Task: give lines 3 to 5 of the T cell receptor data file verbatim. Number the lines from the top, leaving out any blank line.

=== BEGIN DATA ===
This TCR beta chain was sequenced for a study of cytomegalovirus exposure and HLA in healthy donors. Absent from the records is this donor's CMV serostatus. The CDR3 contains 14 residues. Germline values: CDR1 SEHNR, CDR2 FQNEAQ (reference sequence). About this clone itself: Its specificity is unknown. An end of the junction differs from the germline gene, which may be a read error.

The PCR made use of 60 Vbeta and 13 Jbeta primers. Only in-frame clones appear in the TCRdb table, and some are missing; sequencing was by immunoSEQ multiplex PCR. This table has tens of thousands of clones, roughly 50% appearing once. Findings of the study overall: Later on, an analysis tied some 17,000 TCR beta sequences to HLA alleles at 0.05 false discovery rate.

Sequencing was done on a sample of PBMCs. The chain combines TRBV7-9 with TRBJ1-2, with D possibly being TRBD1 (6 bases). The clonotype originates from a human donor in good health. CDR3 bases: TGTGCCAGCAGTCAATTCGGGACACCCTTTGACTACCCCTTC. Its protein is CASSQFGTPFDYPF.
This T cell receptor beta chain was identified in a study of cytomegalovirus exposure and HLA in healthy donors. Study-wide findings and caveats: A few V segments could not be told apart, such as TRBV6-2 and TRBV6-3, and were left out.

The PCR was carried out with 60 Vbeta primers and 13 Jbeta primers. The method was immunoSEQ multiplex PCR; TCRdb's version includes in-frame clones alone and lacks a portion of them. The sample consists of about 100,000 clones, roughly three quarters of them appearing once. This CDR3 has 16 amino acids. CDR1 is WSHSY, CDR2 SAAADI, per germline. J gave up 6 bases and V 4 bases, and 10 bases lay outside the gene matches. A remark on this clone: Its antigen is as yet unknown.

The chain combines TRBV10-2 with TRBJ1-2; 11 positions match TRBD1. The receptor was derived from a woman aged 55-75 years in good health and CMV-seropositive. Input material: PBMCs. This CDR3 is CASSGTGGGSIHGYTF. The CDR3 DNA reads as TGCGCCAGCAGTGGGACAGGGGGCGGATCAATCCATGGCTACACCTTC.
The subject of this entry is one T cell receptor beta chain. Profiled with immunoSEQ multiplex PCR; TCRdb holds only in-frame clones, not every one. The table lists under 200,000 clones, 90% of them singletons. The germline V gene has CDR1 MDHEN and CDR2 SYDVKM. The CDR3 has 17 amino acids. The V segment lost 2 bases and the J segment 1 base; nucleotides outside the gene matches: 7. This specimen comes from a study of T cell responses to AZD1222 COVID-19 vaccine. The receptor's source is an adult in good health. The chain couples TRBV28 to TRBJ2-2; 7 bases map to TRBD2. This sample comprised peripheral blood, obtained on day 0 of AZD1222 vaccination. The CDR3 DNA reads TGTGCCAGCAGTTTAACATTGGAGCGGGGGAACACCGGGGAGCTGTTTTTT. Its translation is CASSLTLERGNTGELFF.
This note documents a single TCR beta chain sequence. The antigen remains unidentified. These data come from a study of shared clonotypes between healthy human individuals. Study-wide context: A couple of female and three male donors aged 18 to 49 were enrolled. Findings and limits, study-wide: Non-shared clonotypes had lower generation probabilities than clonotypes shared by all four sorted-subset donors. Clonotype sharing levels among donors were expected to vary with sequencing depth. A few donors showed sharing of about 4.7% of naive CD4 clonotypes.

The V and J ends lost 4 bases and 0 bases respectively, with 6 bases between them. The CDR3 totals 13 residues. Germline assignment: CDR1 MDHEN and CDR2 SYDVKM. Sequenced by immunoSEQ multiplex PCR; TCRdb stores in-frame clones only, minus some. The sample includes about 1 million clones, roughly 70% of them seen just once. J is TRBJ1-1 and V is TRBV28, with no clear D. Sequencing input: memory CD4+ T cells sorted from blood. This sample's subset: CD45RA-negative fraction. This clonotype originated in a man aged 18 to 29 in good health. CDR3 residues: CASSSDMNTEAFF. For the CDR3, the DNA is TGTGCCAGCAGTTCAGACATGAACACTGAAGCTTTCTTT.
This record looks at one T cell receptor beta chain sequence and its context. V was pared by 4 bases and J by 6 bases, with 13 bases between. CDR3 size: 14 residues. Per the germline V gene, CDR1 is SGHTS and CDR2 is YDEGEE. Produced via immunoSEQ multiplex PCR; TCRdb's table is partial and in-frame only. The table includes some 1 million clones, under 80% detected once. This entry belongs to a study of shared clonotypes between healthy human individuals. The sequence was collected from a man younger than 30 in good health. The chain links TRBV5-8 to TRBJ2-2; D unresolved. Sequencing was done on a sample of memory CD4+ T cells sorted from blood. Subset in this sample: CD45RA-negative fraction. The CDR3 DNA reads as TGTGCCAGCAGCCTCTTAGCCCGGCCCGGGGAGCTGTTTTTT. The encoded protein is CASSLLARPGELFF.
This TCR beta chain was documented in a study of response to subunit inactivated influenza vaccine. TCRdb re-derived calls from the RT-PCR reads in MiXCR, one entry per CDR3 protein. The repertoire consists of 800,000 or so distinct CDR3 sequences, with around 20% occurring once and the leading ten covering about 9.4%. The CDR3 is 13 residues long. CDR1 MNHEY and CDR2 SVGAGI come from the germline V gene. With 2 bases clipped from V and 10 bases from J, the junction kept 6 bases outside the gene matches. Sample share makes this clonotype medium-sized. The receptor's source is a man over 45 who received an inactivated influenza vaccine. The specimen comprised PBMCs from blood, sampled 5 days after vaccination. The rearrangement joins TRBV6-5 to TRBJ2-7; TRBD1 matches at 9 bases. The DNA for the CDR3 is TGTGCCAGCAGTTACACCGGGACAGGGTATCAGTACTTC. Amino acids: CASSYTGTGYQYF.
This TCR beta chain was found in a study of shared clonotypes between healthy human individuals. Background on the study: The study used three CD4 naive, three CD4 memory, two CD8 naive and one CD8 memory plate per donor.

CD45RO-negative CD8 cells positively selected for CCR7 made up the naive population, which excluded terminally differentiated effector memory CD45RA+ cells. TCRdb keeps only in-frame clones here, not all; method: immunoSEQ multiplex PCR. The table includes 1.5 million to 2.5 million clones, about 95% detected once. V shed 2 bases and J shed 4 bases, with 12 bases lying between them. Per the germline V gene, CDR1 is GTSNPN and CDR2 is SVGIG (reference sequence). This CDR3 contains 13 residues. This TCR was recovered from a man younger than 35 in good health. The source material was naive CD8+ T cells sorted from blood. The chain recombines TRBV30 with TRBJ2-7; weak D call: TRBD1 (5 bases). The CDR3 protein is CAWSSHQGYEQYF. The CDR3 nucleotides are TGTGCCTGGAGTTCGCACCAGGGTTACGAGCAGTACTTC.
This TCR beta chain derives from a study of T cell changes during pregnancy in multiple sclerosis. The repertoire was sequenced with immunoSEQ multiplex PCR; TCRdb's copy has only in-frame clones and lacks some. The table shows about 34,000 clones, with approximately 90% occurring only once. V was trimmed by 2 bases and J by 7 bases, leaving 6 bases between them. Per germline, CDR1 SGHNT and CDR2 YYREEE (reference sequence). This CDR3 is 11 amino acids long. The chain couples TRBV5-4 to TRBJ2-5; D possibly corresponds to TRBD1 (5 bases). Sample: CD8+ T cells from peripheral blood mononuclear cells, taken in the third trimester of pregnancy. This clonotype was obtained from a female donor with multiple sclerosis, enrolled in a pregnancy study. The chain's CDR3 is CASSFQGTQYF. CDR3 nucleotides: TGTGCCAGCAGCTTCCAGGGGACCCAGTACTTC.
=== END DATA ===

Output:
Sequencing was done on a sample of PBMCs. The chain combines TRBV7-9 with TRBJ1-2, with D possibly being TRBD1 (6 bases). The clonotype originates from a human donor in good health. CDR3 bases: TGTGCCAGCAGTCAATTCGGGACACCCTTTGACTACCCCTTC. Its protein is CASSQFGTPFDYPF.
This T cell receptor beta chain was identified in a study of cytomegalovirus exposure and HLA in healthy donors. Study-wide findings and caveats: A few V segments could not be told apart, such as TRBV6-2 and TRBV6-3, and were left out.

The PCR was carried out with 60 Vbeta primers and 13 Jbeta primers. The method was immunoSEQ multiplex PCR; TCRdb's version includes in-frame clones alone and lacks a portion of them. The sample consists of about 100,000 clones, roughly three quarters of them appearing once. This CDR3 has 16 amino acids. CDR1 is WSHSY, CDR2 SAAADI, per germline. J gave up 6 bases and V 4 bases, and 10 bases lay outside the gene matches. A remark on this clone: Its antigen is as yet unknown.